If you spend any time at all following modern media, Ronda Rousey has crossed your path. She's the fastest rising sports star today and she's hard to define. She's a fighter, a winner, a model, a rising movie star, and possibly most important, she's the new standard and role model for many young females in America.
I embedded one of Ronda's YouTube videos. It only runs 42 seconds and as of today it's at almost 2.6 million views. I'll add all the obligatory disclaimers here - don't watch if you are offended by graphic language, F word, etc. That's part of the package with Ronda. What you see, is what you get. She's transparent and in that tranparency comes amazing influence.
If you choose, watch the video. Watch Ronda unpack her version of the empowered female, in her terms a statement against a "DNB." It might be controversial, but it resonates. I have watched and pondered her approach and it prompts more discussion.
As a university educator and closet theologian, it's responsible to reflect on Ronda's message and how it affects women. It's about empowerment through fitness, about how females makes choices regarding how they wish to be perceived. It's about how you make your living, about self-perception of the female physique. And it's presented by a woman who delivers the knock out punch.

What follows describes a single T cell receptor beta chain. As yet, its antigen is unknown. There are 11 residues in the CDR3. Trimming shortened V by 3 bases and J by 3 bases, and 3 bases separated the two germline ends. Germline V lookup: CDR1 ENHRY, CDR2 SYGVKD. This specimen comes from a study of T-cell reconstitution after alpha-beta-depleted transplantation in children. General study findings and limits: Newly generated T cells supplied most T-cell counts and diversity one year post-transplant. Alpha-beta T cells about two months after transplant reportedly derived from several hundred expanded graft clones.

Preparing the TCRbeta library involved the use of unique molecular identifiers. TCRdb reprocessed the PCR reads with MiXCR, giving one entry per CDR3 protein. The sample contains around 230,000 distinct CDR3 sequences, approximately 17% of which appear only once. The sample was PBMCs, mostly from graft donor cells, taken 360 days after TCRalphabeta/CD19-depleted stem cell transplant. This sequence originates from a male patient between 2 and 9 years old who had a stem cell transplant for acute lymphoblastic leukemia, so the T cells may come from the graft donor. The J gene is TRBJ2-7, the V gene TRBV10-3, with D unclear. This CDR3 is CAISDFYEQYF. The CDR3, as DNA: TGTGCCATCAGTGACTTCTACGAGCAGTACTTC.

How might we bring Ronda as a case study into the classroom? There is surely relevance among many of the communication and advertising courses I teach. And in an even bolder move, what pastor would dare bring Ronda into the pulpit? Who might have the courage to frame DNB and create a message of biblical proportion? It might be possible to preach about loving oneself...before one can love others.
Just a few thoughts on the day, but social scientists will have to keep their eyes on Ronda. We must watch her every move, because millions of our students are surely doing just that.